Thursday, September 9, 2010

A few smooth, round stones

At Devil's Elbow, a cove on the coast of Oregon, a good-sized stream flows into the Pacific ocean. Drift wood and rocks washed to sea in the river form an apron around the sandy spread of beach. Black, grey and buff colored stones roll in the waves and sand--nature's rock tumbler--until the balls shine round and smooth.

I've often thought of the power of each of these stones. In the right sling shot...
As David walked through his stream, he picked up a few stones like these for use against the enemy.

I've picked up a few bits of figurative ammunition in life myself. Just a few for use against the evil one. Some may be of help to you as you walk, or perhaps be inspiration to gather your own as you wade through the stream. I don't know.

I don't know a lot of things. I prayed when I was young to receive wisdom. This, after I saw Solomon received all the wealth of the world on top of his request for wisdom. I'm guessing my childish motives weren't pure. Never are. Nevertheless I finger a few stones in my ammo bag.

I'll share one with you now.

Know the truth.
Yes, it can be known. No, it is not relative--almost never. Yes, the truth matters, and no, not knowing does not mean it won't hurt you. Truth is. Lies want to be. Time will reveal both. Count on it.

More on this later.

Wednesday, September 8, 2010

Everyone walks--until they don't

Did you ever see an infant ‘walk’? If a baby is held up with feet dangling and then is lowered until the feet touch a surface, a reflex causes the baby to push-off, as if walking. Of course, the little, curved legs could not hold the weight of the child until much later, but are programmed to walk at birth.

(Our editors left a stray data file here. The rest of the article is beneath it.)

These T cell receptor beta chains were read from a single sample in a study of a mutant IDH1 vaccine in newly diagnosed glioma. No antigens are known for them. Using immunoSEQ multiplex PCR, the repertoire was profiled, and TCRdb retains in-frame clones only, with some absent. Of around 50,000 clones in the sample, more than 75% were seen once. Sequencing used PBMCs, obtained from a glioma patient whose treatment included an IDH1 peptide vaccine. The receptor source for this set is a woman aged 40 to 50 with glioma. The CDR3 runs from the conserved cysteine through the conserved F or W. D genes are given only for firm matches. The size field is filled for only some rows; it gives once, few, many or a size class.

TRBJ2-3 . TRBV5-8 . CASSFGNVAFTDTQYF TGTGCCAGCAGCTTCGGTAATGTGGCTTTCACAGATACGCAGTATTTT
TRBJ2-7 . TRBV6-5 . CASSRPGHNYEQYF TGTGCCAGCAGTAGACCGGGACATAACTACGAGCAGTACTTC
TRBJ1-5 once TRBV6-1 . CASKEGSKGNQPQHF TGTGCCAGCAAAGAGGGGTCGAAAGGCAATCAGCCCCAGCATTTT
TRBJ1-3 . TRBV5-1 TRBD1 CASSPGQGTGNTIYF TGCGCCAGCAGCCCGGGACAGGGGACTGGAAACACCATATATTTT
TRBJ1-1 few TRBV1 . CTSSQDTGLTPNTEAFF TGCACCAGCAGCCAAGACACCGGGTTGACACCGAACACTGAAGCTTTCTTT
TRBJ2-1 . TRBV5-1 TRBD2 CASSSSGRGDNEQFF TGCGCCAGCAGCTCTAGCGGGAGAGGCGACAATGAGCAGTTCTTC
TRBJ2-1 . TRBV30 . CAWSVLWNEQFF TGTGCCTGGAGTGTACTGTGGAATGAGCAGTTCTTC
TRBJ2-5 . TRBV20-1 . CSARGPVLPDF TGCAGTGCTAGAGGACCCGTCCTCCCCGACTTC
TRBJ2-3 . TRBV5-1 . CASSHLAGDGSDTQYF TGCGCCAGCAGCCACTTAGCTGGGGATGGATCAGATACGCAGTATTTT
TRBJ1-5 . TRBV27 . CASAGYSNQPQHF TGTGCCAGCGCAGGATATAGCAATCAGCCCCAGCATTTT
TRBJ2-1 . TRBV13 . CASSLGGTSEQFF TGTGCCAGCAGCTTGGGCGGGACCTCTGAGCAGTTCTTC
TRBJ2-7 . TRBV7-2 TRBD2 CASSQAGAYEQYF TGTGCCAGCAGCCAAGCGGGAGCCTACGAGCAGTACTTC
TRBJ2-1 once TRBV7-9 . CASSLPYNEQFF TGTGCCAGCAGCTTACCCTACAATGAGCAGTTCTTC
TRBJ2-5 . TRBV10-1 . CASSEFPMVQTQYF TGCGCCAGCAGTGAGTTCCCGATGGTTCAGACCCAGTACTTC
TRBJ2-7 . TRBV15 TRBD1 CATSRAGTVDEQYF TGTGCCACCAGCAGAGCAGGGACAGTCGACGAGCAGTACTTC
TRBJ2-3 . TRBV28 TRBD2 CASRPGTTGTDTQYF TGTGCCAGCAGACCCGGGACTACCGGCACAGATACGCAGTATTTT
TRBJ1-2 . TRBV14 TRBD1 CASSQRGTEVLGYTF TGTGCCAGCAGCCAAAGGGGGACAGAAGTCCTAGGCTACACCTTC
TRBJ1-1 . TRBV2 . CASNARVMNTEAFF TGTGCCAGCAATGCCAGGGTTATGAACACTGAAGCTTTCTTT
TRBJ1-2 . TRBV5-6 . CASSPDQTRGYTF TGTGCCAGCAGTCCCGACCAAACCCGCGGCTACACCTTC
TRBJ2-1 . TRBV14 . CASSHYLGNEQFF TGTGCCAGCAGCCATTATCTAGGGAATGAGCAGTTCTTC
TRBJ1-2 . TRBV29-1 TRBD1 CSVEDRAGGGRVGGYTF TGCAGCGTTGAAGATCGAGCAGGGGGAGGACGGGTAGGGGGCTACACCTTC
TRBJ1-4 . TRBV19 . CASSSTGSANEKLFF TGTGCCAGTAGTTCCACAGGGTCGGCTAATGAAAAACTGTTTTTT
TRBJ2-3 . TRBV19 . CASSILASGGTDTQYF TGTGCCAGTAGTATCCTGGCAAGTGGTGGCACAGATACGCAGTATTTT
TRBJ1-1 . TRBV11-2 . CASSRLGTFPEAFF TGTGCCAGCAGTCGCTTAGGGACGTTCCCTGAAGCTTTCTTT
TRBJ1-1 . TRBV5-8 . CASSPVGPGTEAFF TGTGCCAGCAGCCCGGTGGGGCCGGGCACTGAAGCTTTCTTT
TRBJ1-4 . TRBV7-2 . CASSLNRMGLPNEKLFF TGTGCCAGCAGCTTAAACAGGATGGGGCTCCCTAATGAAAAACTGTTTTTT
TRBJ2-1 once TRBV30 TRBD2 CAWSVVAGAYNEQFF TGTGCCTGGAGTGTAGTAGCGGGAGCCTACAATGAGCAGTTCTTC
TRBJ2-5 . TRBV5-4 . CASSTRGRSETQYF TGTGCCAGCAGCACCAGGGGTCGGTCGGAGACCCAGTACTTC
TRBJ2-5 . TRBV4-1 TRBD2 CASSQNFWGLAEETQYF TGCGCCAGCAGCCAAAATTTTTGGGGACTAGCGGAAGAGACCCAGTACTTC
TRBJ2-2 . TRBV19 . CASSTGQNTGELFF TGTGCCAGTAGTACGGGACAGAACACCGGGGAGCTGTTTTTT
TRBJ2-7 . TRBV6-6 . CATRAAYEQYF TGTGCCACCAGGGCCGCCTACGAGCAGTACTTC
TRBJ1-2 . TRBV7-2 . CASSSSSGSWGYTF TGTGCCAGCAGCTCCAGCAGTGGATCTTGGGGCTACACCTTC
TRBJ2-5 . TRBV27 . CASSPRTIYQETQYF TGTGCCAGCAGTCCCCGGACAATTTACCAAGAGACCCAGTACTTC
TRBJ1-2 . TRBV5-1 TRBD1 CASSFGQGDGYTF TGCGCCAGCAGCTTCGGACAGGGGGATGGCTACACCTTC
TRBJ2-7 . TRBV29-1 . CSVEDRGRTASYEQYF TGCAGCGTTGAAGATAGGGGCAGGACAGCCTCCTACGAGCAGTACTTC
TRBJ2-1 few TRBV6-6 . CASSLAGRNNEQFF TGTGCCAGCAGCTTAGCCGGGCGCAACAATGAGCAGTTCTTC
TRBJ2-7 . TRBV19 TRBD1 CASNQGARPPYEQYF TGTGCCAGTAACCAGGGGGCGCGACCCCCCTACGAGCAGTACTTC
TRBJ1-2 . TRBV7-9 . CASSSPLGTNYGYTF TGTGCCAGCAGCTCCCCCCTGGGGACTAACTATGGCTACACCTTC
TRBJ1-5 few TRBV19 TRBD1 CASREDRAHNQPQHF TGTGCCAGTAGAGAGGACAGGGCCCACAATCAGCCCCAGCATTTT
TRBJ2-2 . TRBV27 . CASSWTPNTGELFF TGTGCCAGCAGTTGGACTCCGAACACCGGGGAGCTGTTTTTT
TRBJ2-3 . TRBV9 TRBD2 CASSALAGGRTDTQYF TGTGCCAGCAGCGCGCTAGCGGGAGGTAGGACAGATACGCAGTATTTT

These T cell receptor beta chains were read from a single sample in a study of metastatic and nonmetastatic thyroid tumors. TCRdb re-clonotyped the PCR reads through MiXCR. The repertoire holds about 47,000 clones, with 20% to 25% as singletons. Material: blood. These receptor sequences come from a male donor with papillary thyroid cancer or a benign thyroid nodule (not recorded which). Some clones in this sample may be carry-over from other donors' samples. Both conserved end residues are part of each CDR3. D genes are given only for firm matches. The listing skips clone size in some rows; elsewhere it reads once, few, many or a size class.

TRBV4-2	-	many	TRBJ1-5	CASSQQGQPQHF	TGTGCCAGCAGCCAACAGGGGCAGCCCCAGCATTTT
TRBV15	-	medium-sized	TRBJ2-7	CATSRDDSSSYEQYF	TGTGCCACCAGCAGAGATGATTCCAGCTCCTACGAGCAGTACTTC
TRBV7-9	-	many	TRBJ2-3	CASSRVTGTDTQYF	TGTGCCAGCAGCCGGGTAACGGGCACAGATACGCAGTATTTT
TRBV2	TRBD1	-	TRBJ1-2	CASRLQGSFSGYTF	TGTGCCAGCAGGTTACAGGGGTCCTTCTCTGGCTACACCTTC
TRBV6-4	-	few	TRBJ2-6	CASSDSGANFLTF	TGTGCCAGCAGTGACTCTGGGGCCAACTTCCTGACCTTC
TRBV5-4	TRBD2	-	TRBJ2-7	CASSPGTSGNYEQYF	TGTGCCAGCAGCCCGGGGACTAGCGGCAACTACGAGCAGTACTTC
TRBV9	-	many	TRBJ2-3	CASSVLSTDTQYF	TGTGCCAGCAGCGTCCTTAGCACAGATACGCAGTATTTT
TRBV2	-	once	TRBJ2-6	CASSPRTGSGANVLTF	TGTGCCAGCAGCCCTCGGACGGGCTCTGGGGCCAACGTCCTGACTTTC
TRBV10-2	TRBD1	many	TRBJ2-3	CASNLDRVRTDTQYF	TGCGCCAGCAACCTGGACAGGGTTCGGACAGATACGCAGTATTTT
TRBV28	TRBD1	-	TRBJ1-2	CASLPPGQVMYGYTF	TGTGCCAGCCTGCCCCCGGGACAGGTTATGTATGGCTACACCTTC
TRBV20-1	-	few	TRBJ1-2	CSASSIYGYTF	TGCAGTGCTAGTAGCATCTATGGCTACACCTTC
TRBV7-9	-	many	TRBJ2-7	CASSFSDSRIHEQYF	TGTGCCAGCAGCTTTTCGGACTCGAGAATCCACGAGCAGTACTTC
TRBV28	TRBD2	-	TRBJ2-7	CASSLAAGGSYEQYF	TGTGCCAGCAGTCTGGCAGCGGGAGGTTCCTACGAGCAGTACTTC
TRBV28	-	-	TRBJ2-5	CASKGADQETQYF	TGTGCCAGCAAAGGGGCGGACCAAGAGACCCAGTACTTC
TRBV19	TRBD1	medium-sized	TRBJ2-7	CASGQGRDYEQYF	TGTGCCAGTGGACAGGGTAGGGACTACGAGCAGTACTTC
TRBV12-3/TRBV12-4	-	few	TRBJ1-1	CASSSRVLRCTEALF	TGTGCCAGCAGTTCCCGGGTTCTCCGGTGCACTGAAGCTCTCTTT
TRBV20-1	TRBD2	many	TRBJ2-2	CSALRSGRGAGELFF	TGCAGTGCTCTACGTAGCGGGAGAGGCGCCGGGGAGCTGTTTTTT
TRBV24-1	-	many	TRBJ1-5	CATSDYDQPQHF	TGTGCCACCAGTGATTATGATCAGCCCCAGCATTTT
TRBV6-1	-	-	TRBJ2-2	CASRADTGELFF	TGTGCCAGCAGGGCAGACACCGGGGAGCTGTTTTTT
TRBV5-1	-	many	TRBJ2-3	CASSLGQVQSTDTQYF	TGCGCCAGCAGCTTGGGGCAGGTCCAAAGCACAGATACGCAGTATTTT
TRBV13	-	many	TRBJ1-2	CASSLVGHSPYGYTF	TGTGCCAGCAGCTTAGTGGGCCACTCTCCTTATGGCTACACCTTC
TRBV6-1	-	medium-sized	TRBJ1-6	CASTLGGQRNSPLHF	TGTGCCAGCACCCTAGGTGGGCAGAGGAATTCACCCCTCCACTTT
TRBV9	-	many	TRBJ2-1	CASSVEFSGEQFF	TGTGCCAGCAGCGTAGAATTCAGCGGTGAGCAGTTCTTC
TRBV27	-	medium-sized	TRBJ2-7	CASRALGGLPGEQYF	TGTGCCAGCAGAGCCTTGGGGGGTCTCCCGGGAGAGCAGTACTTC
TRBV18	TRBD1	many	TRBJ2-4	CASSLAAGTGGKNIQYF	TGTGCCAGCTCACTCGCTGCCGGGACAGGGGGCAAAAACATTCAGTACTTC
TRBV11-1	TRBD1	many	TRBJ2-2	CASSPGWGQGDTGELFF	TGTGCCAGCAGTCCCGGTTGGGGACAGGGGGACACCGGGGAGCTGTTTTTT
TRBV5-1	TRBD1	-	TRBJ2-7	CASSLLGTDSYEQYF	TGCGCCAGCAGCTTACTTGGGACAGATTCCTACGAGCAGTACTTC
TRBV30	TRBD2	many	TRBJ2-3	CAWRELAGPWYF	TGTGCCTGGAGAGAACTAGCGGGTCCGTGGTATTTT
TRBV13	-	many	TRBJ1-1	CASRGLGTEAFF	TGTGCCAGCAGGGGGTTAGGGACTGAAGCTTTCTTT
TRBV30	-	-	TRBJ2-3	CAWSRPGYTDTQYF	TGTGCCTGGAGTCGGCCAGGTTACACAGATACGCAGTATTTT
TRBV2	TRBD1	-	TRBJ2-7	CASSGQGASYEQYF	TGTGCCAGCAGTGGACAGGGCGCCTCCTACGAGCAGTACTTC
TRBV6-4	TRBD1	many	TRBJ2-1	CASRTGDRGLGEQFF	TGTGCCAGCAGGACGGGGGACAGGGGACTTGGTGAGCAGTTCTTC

Recently, my elderly mother was given a prescription that requires for her to be in an upright position for her body to be able to able to absorb the calcium of the medicine into her bones. For this reason and others, bodies are made to grow strong when we walk.

From birth to death, we walk. In life one must walk, until one cannot. When this happens, the end of life is typically near. Like being thrown in a lake, one must swim or drown, in the same way, one walks or lies down to die.

I don’t mean to be obvious, and you must realize I am leading to the parallel ‘walks’ we have in heart, mind and soul. Also, and not to be obtuse, these walks don’t simply mimic the physical realm; they converge into one path, one effort, and to one end.